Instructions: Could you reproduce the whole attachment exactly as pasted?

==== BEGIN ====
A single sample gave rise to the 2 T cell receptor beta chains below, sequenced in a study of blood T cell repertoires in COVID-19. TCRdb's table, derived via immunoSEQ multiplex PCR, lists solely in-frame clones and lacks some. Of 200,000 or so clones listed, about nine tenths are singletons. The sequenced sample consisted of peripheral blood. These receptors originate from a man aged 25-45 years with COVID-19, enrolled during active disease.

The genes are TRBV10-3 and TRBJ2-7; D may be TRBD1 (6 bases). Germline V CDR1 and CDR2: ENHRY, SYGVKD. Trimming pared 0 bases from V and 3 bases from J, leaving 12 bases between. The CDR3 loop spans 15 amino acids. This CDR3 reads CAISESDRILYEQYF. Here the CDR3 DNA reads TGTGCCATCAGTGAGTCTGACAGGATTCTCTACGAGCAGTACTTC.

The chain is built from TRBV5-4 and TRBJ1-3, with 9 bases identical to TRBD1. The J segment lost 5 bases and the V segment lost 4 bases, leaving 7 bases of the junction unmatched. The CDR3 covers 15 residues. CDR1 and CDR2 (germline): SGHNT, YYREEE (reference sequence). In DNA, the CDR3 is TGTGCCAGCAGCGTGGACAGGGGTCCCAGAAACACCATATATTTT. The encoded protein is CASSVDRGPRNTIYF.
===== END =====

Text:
A single sample gave rise to the 2 T cell receptor beta chains below, sequenced in a study of blood T cell repertoires in COVID-19. TCRdb's table, derived via immunoSEQ multiplex PCR, lists solely in-frame clones and lacks some. Of 200,000 or so clones listed, about nine tenths are singletons. The sequenced sample consisted of peripheral blood. These receptors originate from a man aged 25-45 years with COVID-19, enrolled during active disease.

The genes are TRBV10-3 and TRBJ2-7; D may be TRBD1 (6 bases). Germline V CDR1 and CDR2: ENHRY, SYGVKD. Trimming pared 0 bases from V and 3 bases from J, leaving 12 bases between. The CDR3 loop spans 15 amino acids. This CDR3 reads CAISESDRILYEQYF. Here the CDR3 DNA reads TGTGCCATCAGTGAGTCTGACAGGATTCTCTACGAGCAGTACTTC.

The chain is built from TRBV5-4 and TRBJ1-3, with 9 bases identical to TRBD1. The J segment lost 5 bases and the V segment lost 4 bases, leaving 7 bases of the junction unmatched. The CDR3 covers 15 residues. CDR1 and CDR2 (germline): SGHNT, YYREEE (reference sequence). In DNA, the CDR3 is TGTGCCAGCAGCGTGGACAGGGGTCCCAGAAACACCATATATTTT. The encoded protein is CASSVDRGPRNTIYF.